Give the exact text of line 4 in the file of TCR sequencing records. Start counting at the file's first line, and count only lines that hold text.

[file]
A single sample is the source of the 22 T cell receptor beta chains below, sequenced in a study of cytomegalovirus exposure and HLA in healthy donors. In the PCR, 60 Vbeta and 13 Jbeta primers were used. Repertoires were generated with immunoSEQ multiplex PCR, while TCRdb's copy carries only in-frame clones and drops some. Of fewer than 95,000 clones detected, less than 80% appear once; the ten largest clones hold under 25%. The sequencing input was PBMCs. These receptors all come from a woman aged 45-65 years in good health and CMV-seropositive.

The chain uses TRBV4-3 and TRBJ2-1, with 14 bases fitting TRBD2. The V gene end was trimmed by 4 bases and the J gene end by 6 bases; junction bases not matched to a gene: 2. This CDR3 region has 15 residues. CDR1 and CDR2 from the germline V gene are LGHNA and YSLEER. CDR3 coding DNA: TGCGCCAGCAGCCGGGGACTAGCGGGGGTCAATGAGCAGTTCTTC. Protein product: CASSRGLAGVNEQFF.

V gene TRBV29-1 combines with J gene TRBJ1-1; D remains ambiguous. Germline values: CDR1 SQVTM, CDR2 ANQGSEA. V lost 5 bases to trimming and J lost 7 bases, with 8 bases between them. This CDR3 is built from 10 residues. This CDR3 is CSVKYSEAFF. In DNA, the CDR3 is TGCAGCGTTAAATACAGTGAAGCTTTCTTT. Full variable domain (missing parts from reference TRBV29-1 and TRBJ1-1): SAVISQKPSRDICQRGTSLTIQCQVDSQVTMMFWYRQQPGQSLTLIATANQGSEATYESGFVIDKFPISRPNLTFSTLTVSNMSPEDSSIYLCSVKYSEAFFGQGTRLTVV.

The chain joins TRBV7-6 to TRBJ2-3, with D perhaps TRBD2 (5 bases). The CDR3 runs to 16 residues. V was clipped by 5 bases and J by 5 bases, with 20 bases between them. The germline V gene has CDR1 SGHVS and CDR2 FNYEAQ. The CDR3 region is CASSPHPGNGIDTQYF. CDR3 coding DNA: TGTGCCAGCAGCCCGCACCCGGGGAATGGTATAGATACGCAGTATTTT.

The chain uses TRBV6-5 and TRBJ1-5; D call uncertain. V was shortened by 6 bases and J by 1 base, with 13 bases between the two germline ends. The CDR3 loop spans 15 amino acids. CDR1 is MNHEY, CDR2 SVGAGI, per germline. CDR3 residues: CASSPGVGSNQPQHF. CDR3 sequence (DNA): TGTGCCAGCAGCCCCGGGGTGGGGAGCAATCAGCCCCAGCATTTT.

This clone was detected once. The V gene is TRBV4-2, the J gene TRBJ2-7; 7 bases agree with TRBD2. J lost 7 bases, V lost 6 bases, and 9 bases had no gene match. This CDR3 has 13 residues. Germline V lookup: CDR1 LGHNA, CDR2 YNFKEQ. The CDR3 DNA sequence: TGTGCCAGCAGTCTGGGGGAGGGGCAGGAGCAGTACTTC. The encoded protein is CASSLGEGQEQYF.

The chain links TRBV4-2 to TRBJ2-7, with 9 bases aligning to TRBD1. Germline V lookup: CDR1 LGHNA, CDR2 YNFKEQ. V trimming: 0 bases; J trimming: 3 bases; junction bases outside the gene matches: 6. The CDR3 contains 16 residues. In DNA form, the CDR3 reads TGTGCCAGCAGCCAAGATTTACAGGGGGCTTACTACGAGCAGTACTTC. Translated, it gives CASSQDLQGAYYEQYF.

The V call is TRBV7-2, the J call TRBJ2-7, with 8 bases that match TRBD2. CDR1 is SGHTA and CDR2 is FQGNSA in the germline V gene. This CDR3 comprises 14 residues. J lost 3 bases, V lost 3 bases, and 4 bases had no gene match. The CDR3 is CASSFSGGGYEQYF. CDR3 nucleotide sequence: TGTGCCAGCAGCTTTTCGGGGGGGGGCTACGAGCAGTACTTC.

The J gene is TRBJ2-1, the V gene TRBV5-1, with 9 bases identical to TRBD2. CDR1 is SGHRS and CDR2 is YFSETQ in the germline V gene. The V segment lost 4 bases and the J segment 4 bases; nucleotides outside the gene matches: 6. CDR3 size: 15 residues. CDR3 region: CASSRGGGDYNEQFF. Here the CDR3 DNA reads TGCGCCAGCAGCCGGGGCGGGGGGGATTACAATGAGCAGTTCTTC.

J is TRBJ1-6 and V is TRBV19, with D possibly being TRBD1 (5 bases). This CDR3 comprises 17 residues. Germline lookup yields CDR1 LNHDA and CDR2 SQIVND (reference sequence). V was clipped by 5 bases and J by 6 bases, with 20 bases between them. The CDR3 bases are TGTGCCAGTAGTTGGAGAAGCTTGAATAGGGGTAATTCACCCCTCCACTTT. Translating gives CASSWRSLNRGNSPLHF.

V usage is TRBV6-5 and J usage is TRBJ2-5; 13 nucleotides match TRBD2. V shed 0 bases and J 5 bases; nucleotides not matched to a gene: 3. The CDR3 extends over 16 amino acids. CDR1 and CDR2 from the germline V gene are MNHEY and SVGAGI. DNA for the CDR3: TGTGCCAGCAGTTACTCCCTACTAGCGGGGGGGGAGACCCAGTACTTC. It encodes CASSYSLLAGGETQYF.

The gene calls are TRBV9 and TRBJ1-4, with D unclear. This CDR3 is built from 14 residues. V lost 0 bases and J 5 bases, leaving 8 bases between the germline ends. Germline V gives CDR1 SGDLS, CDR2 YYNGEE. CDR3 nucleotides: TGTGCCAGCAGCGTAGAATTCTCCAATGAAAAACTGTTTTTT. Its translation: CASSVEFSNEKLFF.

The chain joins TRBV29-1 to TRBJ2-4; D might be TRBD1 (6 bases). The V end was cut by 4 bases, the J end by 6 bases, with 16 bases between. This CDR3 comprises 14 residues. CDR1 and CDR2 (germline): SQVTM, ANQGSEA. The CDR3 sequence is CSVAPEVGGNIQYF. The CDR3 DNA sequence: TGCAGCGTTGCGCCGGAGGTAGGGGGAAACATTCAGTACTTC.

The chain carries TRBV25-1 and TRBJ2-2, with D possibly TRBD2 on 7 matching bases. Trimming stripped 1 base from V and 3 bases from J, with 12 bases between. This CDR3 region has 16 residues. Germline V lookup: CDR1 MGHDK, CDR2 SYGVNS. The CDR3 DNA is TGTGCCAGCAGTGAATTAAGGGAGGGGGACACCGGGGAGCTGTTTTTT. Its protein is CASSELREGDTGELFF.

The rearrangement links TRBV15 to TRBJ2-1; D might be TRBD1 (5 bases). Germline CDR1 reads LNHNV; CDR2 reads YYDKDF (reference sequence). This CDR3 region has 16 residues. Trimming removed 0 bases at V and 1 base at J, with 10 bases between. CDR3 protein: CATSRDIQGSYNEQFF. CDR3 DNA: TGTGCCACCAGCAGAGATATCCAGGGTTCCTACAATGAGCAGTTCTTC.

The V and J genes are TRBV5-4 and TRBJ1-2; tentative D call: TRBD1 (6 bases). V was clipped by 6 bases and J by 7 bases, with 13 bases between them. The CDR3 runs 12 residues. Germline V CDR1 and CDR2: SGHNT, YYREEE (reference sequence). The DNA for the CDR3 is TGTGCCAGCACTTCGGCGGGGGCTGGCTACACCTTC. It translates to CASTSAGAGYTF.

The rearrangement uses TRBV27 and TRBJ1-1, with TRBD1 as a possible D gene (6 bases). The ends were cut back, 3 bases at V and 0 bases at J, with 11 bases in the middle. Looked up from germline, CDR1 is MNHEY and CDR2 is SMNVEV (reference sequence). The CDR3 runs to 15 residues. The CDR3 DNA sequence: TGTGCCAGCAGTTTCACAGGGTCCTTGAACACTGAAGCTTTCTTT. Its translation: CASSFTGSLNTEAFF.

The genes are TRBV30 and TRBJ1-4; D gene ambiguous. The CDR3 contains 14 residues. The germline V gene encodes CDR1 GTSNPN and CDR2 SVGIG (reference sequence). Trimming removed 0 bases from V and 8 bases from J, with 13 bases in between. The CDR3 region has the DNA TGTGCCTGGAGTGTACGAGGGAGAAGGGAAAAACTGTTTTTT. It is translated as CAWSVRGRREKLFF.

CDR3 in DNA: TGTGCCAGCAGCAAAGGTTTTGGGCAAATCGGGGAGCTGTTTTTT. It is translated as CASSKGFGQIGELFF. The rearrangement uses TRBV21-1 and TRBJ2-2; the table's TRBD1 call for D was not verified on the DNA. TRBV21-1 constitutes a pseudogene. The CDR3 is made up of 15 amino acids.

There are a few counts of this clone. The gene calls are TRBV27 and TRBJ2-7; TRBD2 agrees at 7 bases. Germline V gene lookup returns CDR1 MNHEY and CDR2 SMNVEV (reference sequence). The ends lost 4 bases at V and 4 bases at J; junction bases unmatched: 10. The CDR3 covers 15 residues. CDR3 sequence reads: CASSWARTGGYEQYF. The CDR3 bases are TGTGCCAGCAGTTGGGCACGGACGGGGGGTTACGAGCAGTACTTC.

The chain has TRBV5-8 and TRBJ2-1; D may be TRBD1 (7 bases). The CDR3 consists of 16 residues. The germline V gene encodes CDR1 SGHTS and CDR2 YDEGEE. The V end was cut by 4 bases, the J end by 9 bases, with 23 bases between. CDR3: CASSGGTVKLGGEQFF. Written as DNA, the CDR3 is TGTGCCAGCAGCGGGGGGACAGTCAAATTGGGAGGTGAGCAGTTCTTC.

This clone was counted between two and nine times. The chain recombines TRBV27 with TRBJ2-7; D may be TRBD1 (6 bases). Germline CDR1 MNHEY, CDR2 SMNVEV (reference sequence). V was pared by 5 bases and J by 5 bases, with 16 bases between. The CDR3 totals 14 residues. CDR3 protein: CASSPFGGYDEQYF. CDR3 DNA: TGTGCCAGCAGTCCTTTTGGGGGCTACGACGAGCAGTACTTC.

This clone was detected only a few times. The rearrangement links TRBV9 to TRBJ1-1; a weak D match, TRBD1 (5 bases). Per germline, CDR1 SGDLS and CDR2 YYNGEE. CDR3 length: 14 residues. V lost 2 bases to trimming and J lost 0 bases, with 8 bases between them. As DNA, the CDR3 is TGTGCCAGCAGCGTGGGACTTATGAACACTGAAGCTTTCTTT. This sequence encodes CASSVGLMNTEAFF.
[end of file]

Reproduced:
The chain joins TRBV7-6 to TRBJ2-3, with D perhaps TRBD2 (5 bases). The CDR3 runs to 16 residues. V was clipped by 5 bases and J by 5 bases, with 20 bases between them. The germline V gene has CDR1 SGHVS and CDR2 FNYEAQ. The CDR3 region is CASSPHPGNGIDTQYF. CDR3 coding DNA: TGTGCCAGCAGCCCGCACCCGGGGAATGGTATAGATACGCAGTATTTT.